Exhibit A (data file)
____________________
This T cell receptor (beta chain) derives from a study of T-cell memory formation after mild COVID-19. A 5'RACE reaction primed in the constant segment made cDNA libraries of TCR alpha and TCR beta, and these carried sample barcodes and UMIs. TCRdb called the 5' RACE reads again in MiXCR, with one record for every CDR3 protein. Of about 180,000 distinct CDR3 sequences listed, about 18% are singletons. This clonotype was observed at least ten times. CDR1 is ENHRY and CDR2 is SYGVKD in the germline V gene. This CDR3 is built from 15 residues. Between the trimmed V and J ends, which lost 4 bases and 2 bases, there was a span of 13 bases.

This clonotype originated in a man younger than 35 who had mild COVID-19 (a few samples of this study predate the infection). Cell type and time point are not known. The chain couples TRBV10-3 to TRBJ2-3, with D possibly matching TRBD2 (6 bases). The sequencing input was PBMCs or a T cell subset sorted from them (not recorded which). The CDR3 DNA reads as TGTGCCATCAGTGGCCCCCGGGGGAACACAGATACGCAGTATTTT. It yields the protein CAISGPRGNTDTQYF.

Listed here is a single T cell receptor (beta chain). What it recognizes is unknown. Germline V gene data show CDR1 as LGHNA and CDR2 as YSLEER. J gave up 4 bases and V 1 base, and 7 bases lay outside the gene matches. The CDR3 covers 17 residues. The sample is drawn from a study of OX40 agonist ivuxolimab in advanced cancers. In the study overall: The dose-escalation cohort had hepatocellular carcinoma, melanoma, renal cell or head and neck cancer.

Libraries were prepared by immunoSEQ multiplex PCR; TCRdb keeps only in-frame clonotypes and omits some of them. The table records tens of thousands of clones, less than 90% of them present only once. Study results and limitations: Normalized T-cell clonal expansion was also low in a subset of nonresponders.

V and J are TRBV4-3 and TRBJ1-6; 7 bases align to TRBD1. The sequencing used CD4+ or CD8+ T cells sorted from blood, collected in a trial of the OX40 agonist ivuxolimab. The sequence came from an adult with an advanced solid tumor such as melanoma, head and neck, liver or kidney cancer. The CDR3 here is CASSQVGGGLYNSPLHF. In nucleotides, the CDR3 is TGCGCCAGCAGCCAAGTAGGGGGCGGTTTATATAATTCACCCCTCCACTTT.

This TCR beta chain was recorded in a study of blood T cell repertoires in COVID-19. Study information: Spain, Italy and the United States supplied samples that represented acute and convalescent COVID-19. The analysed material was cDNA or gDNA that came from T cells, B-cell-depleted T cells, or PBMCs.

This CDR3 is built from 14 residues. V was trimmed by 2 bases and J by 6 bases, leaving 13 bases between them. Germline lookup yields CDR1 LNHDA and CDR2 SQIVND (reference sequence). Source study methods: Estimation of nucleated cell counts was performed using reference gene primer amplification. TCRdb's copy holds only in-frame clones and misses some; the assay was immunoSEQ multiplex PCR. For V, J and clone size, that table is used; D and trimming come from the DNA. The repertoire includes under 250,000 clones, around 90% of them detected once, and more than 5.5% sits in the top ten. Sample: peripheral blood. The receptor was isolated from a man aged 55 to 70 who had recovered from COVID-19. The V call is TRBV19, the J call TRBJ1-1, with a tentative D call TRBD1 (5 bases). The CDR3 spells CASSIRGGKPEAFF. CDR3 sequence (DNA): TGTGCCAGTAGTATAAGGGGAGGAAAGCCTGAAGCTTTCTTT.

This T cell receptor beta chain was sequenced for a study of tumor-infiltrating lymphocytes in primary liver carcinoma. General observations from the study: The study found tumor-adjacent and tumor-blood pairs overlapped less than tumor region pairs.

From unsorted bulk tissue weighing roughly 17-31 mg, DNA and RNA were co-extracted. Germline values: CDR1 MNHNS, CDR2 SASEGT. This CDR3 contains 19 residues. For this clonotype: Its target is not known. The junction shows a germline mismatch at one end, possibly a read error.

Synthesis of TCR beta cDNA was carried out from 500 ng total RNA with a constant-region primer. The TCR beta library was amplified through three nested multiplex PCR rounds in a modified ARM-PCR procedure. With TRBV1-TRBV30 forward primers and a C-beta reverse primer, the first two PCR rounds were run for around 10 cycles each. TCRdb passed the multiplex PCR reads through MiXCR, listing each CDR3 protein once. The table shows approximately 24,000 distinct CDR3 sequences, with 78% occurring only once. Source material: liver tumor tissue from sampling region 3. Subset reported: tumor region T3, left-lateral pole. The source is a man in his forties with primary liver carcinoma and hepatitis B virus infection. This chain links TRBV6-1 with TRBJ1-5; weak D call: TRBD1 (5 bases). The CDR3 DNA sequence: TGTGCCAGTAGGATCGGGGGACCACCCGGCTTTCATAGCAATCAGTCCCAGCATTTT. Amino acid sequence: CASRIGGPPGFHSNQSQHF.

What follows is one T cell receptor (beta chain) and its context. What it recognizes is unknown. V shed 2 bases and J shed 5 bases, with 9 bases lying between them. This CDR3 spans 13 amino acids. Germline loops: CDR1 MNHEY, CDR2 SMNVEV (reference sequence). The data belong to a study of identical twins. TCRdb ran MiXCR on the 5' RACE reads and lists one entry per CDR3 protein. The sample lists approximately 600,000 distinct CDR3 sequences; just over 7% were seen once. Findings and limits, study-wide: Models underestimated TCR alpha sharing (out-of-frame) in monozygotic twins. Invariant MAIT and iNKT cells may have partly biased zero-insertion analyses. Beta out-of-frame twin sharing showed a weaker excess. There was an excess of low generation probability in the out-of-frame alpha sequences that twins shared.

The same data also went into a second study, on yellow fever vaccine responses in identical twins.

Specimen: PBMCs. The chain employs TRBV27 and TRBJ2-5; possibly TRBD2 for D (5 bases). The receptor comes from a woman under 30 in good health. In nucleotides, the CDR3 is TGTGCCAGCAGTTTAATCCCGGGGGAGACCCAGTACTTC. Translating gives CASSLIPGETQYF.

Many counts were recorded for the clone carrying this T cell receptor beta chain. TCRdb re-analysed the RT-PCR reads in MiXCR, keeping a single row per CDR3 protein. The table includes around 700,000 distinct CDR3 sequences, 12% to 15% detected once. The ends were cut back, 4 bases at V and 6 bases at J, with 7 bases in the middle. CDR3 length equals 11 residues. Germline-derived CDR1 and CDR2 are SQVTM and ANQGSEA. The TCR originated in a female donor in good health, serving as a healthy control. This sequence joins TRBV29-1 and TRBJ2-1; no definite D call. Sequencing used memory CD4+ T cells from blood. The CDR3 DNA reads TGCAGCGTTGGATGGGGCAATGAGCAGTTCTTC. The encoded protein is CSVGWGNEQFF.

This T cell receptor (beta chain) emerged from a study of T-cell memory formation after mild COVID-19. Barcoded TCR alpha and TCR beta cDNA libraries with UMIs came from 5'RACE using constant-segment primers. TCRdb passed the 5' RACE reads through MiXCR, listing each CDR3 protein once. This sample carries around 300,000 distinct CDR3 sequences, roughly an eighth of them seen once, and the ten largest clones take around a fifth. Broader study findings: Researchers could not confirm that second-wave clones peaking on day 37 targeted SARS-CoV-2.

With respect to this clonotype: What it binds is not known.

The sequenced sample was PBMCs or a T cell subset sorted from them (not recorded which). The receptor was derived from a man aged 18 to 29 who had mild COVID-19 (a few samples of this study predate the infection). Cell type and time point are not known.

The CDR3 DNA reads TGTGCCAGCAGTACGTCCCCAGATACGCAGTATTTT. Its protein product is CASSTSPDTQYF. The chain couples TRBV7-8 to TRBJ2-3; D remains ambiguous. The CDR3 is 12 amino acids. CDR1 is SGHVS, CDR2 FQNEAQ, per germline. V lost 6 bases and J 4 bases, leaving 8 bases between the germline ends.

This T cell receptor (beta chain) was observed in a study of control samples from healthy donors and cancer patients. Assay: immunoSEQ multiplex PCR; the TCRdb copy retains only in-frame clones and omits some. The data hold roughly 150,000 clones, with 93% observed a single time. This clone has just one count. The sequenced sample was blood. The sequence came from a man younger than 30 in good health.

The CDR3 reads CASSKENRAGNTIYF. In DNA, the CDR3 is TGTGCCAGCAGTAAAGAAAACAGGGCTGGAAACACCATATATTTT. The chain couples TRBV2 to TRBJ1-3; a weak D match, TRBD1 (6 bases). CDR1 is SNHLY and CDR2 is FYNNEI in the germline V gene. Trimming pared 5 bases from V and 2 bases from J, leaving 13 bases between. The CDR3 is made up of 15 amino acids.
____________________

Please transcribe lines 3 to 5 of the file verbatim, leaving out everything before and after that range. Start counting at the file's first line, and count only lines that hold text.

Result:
Listed here is a single T cell receptor (beta chain). What it recognizes is unknown. Germline V gene data show CDR1 as LGHNA and CDR2 as YSLEER. J gave up 4 bases and V 1 base, and 7 bases lay outside the gene matches. The CDR3 covers 17 residues. The sample is drawn from a study of OX40 agonist ivuxolimab in advanced cancers. In the study overall: The dose-escalation cohort had hepatocellular carcinoma, melanoma, renal cell or head and neck cancer.

Libraries were prepared by immunoSEQ multiplex PCR; TCRdb keeps only in-frame clonotypes and omits some of them. The table records tens of thousands of clones, less than 90% of them present only once. Study results and limitations: Normalized T-cell clonal expansion was also low in a subset of nonresponders.

V and J are TRBV4-3 and TRBJ1-6; 7 bases align to TRBD1. The sequencing used CD4+ or CD8+ T cells sorted from blood, collected in a trial of the OX40 agonist ivuxolimab. The sequence came from an adult with an advanced solid tumor such as melanoma, head and neck, liver or kidney cancer. The CDR3 here is CASSQVGGGLYNSPLHF. In nucleotides, the CDR3 is TGCGCCAGCAGCCAAGTAGGGGGCGGTTTATATAATTCACCCCTCCACTTT.